How to Find and Preserve Sand Dollars for Use in Crafts
If you’re a beach lover, you’ve probably seen sand dollars at the shore. Maybe you’ve found the occasional one at the water’s edge, or even stepped on one in the shallows. You’ve doubtless seen tons of the white echinoderms in souvenir shops, where they’re often in the form of earrings and necklaces, or painted with beach scenes.
If you want to find sand dollars, you don’t have to wait for fate to lend a hand. By learning about the dollar’s habits, you can find lots of them!
First of all, you need to know that the greenish brown sand dollars are probably still alive. If you find one this color, turn it over and look at the underside. If the tiny spines are moving, the specimen is still alive. You might want to return this one to the surf after sharing it with the kids. If the spines aren’t moving, or if the sand dollar appears white, tan, or gray, it’s dead.
Many sand dollars can be found right at the edge of the surf. Just walk the beach and carefully watch the sand under retreating waves. You’ll need to be quick. If the dollar is alive, it will dig itself under the sand in a matter of seconds, leaving you wondering where in the heck it went. The best time to search is at low tide, but I’ve found them at all different stages of the tides.
You can also find sand dollars higher up on the beach, but you’ll have to dig for them. Look for a slight irregular hump in the sand that has a hole or two in it, especially at the bottom. Using your toe or a small shovel, dig down about three or four inches to find your treasure. I must warn you that this is a lot of exercise for your calf muscles. After digging up several hundred sand dollars one afternoon, I could hardly walk for the next couple of days!
Sometimes when the water is exceptionally muddy because of a storm or rough surf, you’ll often find loads of sand dollars in the water. Just walk through the waves slowly, inching your toes along the bottom, feeling for the creatures. Usually, where you find one, you’ll find a lot more.
If you decide to keep some of the brown sand dollars, soak them in cool water until the water turns brown. Discard the water and add fresh water. Continue doing this until the water remains clear.
Next, soak your sand dollars for about twenty minutes in a solution of half water and half household bleach. Remove them from the bleach water and place them in the sun to dry.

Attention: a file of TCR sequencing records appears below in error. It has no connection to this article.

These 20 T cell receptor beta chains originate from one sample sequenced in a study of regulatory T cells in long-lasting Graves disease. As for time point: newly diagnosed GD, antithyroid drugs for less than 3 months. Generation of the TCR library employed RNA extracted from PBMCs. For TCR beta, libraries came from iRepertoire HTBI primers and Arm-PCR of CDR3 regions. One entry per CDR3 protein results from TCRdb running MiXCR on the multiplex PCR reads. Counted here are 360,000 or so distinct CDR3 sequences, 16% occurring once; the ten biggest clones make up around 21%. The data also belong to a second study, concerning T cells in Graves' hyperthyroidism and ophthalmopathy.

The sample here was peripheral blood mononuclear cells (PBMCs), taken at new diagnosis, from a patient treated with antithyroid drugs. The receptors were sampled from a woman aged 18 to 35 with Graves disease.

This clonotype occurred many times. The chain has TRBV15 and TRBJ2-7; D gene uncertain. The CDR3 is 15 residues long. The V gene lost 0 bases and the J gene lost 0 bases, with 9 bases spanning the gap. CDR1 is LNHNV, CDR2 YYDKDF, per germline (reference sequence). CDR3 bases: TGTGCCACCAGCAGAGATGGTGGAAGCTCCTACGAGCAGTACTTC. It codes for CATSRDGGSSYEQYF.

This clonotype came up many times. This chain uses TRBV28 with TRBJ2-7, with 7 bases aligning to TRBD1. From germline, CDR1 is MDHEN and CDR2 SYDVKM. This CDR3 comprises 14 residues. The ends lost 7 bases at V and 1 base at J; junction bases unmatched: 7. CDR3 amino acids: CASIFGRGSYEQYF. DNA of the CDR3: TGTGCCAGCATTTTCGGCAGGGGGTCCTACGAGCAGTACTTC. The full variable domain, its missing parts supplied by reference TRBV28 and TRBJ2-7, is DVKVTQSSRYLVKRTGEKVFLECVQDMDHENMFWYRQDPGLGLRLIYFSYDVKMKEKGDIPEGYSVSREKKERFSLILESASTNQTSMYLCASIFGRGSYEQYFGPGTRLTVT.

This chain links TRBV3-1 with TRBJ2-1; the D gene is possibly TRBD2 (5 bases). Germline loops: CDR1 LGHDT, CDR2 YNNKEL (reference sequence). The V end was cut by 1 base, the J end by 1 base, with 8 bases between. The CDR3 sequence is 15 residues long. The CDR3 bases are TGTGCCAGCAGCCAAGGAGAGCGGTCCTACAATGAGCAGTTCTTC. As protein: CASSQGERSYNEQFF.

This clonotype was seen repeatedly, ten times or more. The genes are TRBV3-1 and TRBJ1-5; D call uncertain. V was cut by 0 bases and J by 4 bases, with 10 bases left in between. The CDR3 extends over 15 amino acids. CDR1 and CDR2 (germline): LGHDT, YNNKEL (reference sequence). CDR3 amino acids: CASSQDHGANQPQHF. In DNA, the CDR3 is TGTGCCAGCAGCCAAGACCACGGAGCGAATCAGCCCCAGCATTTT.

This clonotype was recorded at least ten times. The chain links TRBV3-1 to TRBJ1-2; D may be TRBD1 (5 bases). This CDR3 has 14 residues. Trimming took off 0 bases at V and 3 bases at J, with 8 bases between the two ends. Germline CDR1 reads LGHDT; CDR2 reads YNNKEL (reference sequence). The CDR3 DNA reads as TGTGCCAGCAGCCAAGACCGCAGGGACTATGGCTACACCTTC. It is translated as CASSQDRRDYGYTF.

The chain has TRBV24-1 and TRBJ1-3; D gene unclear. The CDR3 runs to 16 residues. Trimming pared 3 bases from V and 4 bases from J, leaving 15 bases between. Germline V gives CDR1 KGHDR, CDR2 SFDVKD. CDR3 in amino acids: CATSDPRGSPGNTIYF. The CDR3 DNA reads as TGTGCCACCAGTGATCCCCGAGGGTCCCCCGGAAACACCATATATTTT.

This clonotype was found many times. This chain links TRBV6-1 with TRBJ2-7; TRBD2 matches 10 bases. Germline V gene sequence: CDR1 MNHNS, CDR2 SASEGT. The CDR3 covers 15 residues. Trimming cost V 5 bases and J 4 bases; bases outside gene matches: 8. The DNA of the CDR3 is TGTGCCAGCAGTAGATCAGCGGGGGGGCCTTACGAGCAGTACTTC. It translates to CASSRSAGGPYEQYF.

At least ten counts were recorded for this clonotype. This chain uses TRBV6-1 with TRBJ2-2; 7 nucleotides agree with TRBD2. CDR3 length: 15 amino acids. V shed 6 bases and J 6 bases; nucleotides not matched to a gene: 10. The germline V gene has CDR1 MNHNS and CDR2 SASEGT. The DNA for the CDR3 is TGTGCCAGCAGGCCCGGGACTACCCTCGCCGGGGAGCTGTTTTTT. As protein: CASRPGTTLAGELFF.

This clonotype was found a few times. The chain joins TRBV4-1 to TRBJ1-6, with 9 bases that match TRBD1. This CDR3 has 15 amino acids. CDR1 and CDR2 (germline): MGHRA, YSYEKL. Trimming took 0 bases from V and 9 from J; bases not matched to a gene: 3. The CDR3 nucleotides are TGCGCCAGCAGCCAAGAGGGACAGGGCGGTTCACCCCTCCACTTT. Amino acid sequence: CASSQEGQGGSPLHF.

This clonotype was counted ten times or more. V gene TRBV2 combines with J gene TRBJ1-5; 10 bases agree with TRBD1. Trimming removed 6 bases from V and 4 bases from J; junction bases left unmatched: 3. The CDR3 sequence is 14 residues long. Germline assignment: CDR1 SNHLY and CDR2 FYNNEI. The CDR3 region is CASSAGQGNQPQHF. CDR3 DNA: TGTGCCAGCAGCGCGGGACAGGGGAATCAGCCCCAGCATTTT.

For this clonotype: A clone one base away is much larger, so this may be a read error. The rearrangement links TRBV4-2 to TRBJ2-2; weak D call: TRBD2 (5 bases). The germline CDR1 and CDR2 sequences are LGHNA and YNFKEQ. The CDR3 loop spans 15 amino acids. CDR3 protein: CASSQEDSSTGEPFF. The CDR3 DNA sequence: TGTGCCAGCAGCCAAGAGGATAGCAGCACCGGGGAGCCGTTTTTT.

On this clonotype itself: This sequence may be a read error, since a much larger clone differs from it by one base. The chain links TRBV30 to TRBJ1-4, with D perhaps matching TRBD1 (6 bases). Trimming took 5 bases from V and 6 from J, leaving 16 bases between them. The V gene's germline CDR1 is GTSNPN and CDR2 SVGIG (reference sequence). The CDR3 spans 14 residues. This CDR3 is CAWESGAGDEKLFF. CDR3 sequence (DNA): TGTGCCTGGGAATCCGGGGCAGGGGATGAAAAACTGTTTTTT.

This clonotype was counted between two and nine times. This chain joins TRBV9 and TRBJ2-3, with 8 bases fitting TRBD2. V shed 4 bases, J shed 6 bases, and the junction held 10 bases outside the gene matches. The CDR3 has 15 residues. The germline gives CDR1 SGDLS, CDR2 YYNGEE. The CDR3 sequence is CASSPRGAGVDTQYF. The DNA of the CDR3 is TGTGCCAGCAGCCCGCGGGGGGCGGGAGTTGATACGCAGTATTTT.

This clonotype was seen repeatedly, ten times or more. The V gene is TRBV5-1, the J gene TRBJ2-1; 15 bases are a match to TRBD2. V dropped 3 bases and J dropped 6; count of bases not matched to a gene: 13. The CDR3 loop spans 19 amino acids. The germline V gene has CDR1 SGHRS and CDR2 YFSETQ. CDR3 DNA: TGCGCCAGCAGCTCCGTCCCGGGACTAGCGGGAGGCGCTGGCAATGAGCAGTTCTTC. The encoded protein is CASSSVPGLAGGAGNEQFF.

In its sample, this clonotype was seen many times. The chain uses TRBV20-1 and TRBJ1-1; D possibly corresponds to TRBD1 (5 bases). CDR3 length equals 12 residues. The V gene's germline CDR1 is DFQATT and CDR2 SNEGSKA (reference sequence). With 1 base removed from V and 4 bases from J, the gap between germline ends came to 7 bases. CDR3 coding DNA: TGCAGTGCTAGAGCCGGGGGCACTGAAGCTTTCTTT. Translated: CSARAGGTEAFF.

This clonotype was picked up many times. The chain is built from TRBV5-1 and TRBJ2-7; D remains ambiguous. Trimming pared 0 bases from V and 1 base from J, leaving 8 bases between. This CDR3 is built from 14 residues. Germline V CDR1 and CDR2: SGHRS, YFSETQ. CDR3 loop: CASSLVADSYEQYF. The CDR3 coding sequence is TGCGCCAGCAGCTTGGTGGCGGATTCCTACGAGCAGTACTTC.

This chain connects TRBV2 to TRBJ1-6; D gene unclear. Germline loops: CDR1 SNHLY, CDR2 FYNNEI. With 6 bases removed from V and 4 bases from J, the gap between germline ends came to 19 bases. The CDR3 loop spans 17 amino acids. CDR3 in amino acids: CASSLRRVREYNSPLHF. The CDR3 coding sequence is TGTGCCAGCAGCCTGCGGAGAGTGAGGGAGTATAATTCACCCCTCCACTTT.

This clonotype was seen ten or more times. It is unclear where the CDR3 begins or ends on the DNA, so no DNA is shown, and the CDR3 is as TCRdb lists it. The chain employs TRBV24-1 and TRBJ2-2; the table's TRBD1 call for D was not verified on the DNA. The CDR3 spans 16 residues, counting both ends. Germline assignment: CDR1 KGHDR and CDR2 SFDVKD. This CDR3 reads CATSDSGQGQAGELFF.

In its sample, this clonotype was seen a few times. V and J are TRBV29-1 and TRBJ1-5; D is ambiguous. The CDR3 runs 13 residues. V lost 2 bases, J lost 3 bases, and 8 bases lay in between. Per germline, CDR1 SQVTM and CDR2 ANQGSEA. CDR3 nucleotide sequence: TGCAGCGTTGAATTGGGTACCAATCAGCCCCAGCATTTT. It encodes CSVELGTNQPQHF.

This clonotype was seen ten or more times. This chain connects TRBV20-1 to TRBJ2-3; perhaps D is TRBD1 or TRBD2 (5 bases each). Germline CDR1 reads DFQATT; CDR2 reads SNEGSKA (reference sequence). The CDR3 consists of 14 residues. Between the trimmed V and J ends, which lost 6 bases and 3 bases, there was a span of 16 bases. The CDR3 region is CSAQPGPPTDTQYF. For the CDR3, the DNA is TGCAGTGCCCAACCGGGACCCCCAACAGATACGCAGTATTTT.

To harden the sand dollars, mix together white glue, like Elmer’s, and water – in equal portions. Paint the sand dollars with the glue mixture and let dry completely. You can also purchase a commercial hardener made just for sand dollars. This is usually found at beach shops or in craft stores.
Now your sand dollars are ready to be turned into craft items. Use the small ones for earrings by adding earring holders purchased from Walmart or from craft supply stores. The dollars in the two-three-inch size make nice pendants for necklaces. You might want to “bling” them up a little by embellishing the edge of the sand dollars with gold paint. If you choose this option, forego the glue bath. Instead, paint the sand dollars with several coats of white acrylic paint. The gold leaf or gold paint will adhere to this finish much better than it will to the glue surface.
Those with beach-themed living rooms sometimes decorate their entire Christmas tree with sand dollars. Just add a red or green ribbon to the preserved sand dollars and hang. You might want to completely gild some of these by covering the entire surface with gold leaf or with gold acrylic paint.
Larger sand dollars – the ones in the five-six-inch size, make wonderful little displays for your paintings. I’ve sold lots of these! I usually painted sand dunes, seagulls, sailboats, palm trees, or other beach scenes on them. To make painting easier, apply a coat or two of white acrylic paint before adding your artistic touches. After painting is complete, allow it to dry completely, then spray the sand dollar with a matte-finish polyurethane. Find a small easel at the dollar store on which to display your painting.
Questions & Answers
Can I use polyurethane to preserve sand dollars?
I'm sure that would work fine.Helpful 1